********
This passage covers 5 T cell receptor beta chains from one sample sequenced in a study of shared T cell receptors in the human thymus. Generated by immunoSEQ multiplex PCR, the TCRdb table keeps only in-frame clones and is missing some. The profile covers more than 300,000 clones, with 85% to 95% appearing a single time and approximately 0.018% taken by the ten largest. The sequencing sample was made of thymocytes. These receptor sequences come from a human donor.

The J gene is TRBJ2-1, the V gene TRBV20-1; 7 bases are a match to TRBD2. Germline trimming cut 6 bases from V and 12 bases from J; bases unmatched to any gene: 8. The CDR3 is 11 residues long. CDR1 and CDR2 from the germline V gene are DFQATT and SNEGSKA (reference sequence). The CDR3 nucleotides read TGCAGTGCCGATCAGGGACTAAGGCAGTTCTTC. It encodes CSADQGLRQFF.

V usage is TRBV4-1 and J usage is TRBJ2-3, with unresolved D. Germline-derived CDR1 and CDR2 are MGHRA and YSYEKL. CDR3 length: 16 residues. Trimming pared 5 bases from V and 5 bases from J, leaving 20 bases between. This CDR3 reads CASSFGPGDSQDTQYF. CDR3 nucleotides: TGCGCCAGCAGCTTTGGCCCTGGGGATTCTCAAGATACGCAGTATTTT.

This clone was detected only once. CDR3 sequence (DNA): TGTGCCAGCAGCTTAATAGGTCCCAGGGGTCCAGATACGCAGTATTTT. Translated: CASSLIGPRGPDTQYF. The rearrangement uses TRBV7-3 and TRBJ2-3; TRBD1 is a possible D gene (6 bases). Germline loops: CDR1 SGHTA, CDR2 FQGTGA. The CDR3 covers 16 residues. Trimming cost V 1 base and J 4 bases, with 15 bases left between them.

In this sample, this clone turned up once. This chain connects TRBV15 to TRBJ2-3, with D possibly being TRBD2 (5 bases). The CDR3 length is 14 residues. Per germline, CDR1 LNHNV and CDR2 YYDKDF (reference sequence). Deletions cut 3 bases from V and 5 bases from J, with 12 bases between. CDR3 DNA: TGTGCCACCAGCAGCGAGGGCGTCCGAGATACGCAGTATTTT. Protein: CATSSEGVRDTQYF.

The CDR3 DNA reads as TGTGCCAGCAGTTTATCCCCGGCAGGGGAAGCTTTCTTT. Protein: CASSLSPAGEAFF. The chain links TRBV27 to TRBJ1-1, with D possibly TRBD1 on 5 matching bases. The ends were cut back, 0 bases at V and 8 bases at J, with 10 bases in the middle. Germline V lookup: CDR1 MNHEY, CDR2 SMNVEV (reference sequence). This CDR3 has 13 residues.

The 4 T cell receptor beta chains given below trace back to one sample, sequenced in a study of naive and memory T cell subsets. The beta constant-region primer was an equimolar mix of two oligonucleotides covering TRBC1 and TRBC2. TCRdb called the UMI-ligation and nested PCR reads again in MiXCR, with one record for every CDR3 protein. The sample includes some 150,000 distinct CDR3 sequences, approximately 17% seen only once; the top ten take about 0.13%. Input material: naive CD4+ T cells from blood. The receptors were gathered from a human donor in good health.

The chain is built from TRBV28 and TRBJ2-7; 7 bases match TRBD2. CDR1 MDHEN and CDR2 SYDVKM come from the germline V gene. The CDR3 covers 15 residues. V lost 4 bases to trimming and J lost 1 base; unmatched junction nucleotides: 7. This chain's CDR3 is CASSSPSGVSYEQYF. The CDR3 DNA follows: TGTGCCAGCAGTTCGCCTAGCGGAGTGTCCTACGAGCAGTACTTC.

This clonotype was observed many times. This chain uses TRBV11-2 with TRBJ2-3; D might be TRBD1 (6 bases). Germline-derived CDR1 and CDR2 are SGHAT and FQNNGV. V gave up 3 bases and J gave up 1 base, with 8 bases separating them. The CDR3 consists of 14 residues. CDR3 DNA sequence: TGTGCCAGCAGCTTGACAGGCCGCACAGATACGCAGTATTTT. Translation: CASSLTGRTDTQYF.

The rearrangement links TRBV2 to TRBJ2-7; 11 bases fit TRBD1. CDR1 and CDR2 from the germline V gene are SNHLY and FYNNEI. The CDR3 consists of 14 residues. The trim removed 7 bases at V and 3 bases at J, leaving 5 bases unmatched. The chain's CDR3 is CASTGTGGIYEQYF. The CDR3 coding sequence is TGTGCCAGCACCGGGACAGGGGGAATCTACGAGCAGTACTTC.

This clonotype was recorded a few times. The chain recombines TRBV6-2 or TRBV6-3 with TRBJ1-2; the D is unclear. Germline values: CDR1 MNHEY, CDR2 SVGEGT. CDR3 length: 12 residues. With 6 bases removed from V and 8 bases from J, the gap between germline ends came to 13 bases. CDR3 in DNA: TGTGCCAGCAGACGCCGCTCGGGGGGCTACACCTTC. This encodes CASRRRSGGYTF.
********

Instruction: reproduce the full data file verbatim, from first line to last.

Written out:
This passage covers 5 T cell receptor beta chains from one sample sequenced in a study of shared T cell receptors in the human thymus. Generated by immunoSEQ multiplex PCR, the TCRdb table keeps only in-frame clones and is missing some. The profile covers more than 300,000 clones, with 85% to 95% appearing a single time and approximately 0.018% taken by the ten largest. The sequencing sample was made of thymocytes. These receptor sequences come from a human donor.

The J gene is TRBJ2-1, the V gene TRBV20-1; 7 bases are a match to TRBD2. Germline trimming cut 6 bases from V and 12 bases from J; bases unmatched to any gene: 8. The CDR3 is 11 residues long. CDR1 and CDR2 from the germline V gene are DFQATT and SNEGSKA (reference sequence). The CDR3 nucleotides read TGCAGTGCCGATCAGGGACTAAGGCAGTTCTTC. It encodes CSADQGLRQFF.

V usage is TRBV4-1 and J usage is TRBJ2-3, with unresolved D. Germline-derived CDR1 and CDR2 are MGHRA and YSYEKL. CDR3 length: 16 residues. Trimming pared 5 bases from V and 5 bases from J, leaving 20 bases between. This CDR3 reads CASSFGPGDSQDTQYF. CDR3 nucleotides: TGCGCCAGCAGCTTTGGCCCTGGGGATTCTCAAGATACGCAGTATTTT.

This clone was detected only once. CDR3 sequence (DNA): TGTGCCAGCAGCTTAATAGGTCCCAGGGGTCCAGATACGCAGTATTTT. Translated: CASSLIGPRGPDTQYF. The rearrangement uses TRBV7-3 and TRBJ2-3; TRBD1 is a possible D gene (6 bases). Germline loops: CDR1 SGHTA, CDR2 FQGTGA. The CDR3 covers 16 residues. Trimming cost V 1 base and J 4 bases, with 15 bases left between them.

In this sample, this clone turned up once. This chain connects TRBV15 to TRBJ2-3, with D possibly being TRBD2 (5 bases). The CDR3 length is 14 residues. Per germline, CDR1 LNHNV and CDR2 YYDKDF (reference sequence). Deletions cut 3 bases from V and 5 bases from J, with 12 bases between. CDR3 DNA: TGTGCCACCAGCAGCGAGGGCGTCCGAGATACGCAGTATTTT. Protein: CATSSEGVRDTQYF.

The CDR3 DNA reads as TGTGCCAGCAGTTTATCCCCGGCAGGGGAAGCTTTCTTT. Protein: CASSLSPAGEAFF. The chain links TRBV27 to TRBJ1-1, with D possibly TRBD1 on 5 matching bases. The ends were cut back, 0 bases at V and 8 bases at J, with 10 bases in the middle. Germline V lookup: CDR1 MNHEY, CDR2 SMNVEV (reference sequence). This CDR3 has 13 residues.

The 4 T cell receptor beta chains given below trace back to one sample, sequenced in a study of naive and memory T cell subsets. The beta constant-region primer was an equimolar mix of two oligonucleotides covering TRBC1 and TRBC2. TCRdb called the UMI-ligation and nested PCR reads again in MiXCR, with one record for every CDR3 protein. The sample includes some 150,000 distinct CDR3 sequences, approximately 17% seen only once; the top ten take about 0.13%. Input material: naive CD4+ T cells from blood. The receptors were gathered from a human donor in good health.

The chain is built from TRBV28 and TRBJ2-7; 7 bases match TRBD2. CDR1 MDHEN and CDR2 SYDVKM come from the germline V gene. The CDR3 covers 15 residues. V lost 4 bases to trimming and J lost 1 base; unmatched junction nucleotides: 7. This chain's CDR3 is CASSSPSGVSYEQYF. The CDR3 DNA follows: TGTGCCAGCAGTTCGCCTAGCGGAGTGTCCTACGAGCAGTACTTC.

This clonotype was observed many times. This chain uses TRBV11-2 with TRBJ2-3; D might be TRBD1 (6 bases). Germline-derived CDR1 and CDR2 are SGHAT and FQNNGV. V gave up 3 bases and J gave up 1 base, with 8 bases separating them. The CDR3 consists of 14 residues. CDR3 DNA sequence: TGTGCCAGCAGCTTGACAGGCCGCACAGATACGCAGTATTTT. Translation: CASSLTGRTDTQYF.

The rearrangement links TRBV2 to TRBJ2-7; 11 bases fit TRBD1. CDR1 and CDR2 from the germline V gene are SNHLY and FYNNEI. The CDR3 consists of 14 residues. The trim removed 7 bases at V and 3 bases at J, leaving 5 bases unmatched. The chain's CDR3 is CASTGTGGIYEQYF. The CDR3 coding sequence is TGTGCCAGCACCGGGACAGGGGGAATCTACGAGCAGTACTTC.

This clonotype was recorded a few times. The chain recombines TRBV6-2 or TRBV6-3 with TRBJ1-2; the D is unclear. Germline values: CDR1 MNHEY, CDR2 SVGEGT. CDR3 length: 12 residues. With 6 bases removed from V and 8 bases from J, the gap between germline ends came to 13 bases. CDR3 in DNA: TGTGCCAGCAGACGCCGCTCGGGGGGCTACACCTTC. This encodes CASRRRSGGYTF.